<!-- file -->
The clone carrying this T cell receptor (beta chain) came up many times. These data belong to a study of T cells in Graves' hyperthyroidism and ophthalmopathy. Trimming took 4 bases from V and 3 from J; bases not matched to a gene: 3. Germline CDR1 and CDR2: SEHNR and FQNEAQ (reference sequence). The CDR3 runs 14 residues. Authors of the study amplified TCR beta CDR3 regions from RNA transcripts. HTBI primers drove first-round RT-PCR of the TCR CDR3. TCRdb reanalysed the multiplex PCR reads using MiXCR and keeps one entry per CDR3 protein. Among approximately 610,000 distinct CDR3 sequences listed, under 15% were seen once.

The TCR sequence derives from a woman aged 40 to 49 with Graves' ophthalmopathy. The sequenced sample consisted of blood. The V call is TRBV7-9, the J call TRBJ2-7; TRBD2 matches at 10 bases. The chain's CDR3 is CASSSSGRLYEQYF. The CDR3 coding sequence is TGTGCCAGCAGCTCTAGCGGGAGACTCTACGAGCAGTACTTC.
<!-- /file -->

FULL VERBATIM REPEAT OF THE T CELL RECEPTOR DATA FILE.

The clone carrying this T cell receptor (beta chain) came up many times. These data belong to a study of T cells in Graves' hyperthyroidism and ophthalmopathy. Trimming took 4 bases from V and 3 from J; bases not matched to a gene: 3. Germline CDR1 and CDR2: SEHNR and FQNEAQ (reference sequence). The CDR3 runs 14 residues. Authors of the study amplified TCR beta CDR3 regions from RNA transcripts. HTBI primers drove first-round RT-PCR of the TCR CDR3. TCRdb reanalysed the multiplex PCR reads using MiXCR and keeps one entry per CDR3 protein. Among approximately 610,000 distinct CDR3 sequences listed, under 15% were seen once.

The TCR sequence derives from a woman aged 40 to 49 with Graves' ophthalmopathy. The sequenced sample consisted of blood. The V call is TRBV7-9, the J call TRBJ2-7; TRBD2 matches at 10 bases. The chain's CDR3 is CASSSSGRLYEQYF. The CDR3 coding sequence is TGTGCCAGCAGCTCTAGCGGGAGACTCTACGAGCAGTACTTC.